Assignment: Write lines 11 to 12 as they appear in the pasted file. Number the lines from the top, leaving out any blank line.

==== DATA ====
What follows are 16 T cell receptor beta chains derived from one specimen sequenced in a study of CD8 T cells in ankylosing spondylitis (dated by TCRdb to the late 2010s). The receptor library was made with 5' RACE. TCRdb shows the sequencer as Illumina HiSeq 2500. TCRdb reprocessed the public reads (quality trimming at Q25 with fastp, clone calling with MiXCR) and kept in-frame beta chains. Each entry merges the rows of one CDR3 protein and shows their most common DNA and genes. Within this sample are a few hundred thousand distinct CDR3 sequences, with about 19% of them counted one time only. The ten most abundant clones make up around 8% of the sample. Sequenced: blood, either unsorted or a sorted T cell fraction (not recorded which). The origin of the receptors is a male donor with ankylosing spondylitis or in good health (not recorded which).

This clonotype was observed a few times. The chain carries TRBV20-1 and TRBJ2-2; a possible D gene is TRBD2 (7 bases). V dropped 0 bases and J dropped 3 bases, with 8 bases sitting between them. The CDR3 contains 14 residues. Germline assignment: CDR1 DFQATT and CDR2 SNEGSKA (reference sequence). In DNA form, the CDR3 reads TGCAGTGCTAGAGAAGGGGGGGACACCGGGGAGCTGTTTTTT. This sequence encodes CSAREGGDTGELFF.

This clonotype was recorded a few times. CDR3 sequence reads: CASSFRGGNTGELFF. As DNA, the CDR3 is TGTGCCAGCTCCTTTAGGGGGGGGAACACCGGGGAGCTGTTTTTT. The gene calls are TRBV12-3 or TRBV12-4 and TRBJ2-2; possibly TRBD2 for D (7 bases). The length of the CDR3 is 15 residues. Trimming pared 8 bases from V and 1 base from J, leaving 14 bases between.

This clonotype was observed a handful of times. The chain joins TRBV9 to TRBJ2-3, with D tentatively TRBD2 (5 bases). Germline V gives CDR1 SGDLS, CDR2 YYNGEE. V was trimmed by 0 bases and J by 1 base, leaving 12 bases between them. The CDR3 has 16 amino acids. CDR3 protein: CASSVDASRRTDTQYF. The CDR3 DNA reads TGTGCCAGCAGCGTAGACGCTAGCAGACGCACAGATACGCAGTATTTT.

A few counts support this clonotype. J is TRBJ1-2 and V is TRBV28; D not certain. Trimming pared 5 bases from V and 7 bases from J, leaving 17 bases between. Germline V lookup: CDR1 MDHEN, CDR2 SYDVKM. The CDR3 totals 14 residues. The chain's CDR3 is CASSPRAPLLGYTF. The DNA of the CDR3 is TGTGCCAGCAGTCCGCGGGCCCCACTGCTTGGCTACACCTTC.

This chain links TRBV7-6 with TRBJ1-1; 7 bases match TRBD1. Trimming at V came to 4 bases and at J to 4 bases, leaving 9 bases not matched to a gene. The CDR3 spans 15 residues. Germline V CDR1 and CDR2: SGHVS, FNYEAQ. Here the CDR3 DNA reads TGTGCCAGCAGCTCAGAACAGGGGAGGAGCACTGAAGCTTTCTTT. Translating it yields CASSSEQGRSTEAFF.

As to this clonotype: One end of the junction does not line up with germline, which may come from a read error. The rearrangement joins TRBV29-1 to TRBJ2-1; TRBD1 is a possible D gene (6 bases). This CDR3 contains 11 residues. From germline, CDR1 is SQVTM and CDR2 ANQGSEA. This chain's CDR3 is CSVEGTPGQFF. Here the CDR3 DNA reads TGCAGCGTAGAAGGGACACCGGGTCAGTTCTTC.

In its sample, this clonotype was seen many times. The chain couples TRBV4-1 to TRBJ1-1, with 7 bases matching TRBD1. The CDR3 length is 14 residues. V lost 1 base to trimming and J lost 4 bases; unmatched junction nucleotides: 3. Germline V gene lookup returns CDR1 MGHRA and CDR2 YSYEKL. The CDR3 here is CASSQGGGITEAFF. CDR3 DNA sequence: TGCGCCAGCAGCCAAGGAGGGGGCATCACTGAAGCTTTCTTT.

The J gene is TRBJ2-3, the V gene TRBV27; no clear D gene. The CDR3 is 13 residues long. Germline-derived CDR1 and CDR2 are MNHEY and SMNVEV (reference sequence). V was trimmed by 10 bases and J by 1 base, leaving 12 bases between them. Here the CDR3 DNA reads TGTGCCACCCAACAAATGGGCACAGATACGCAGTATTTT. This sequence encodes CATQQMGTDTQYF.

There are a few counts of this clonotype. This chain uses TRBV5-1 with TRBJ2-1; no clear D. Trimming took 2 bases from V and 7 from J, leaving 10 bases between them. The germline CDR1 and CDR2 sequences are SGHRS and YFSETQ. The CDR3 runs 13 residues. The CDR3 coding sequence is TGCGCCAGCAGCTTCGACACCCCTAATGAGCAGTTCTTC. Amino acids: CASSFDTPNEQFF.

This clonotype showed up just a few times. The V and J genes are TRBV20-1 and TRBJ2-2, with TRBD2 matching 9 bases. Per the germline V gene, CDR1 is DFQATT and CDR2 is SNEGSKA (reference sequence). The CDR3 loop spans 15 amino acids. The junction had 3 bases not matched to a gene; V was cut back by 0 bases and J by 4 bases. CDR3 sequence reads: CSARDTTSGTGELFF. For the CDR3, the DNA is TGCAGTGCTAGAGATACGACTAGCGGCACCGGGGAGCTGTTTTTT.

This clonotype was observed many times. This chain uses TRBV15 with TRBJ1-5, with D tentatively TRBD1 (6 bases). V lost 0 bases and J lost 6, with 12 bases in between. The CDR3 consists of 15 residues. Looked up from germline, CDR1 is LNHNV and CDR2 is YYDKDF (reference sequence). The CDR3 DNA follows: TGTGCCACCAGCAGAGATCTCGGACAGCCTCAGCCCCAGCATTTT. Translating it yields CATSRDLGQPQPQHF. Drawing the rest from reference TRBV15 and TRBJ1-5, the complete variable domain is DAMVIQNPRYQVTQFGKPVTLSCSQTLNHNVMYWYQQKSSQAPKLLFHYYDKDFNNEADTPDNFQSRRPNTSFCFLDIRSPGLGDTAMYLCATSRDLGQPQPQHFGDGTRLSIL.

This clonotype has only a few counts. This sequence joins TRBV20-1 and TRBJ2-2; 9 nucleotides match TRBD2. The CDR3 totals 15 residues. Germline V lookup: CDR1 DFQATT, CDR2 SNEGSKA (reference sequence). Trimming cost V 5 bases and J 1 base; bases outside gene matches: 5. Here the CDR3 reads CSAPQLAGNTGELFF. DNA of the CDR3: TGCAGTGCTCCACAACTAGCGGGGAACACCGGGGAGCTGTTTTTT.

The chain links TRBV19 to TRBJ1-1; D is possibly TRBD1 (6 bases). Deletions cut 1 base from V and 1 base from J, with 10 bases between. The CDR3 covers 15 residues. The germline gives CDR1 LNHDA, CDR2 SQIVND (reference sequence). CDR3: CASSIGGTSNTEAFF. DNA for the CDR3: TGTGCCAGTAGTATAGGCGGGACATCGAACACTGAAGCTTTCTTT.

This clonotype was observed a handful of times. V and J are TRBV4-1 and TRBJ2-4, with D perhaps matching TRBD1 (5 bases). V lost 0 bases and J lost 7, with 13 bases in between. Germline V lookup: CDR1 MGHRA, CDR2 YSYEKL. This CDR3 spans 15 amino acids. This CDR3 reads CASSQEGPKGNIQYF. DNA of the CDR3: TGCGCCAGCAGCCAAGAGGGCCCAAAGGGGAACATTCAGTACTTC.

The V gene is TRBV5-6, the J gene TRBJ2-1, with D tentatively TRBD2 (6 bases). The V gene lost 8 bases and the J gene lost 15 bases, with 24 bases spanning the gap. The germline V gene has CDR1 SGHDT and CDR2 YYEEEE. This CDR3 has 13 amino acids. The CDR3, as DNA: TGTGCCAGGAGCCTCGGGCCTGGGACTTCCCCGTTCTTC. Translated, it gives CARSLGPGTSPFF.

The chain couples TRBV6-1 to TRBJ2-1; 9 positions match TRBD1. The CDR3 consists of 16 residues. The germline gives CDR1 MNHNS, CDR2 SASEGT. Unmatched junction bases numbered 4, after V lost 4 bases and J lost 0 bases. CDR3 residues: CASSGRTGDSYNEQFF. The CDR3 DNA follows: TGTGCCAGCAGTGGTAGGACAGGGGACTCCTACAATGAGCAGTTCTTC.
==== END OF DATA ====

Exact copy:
This clonotype showed up just a few times. The V and J genes are TRBV20-1 and TRBJ2-2, with TRBD2 matching 9 bases. Per the germline V gene, CDR1 is DFQATT and CDR2 is SNEGSKA (reference sequence). The CDR3 loop spans 15 amino acids. The junction had 3 bases not matched to a gene; V was cut back by 0 bases and J by 4 bases. CDR3 sequence reads: CSARDTTSGTGELFF. For the CDR3, the DNA is TGCAGTGCTAGAGATACGACTAGCGGCACCGGGGAGCTGTTTTTT.

This clonotype was observed many times. This chain uses TRBV15 with TRBJ1-5, with D tentatively TRBD1 (6 bases). V lost 0 bases and J lost 6, with 12 bases in between. The CDR3 consists of 15 residues. Looked up from germline, CDR1 is LNHNV and CDR2 is YYDKDF (reference sequence). The CDR3 DNA follows: TGTGCCACCAGCAGAGATCTCGGACAGCCTCAGCCCCAGCATTTT. Translating it yields CATSRDLGQPQPQHF. Drawing the rest from reference TRBV15 and TRBJ1-5, the complete variable domain is DAMVIQNPRYQVTQFGKPVTLSCSQTLNHNVMYWYQQKSSQAPKLLFHYYDKDFNNEADTPDNFQSRRPNTSFCFLDIRSPGLGDTAMYLCATSRDLGQPQPQHFGDGTRLSIL.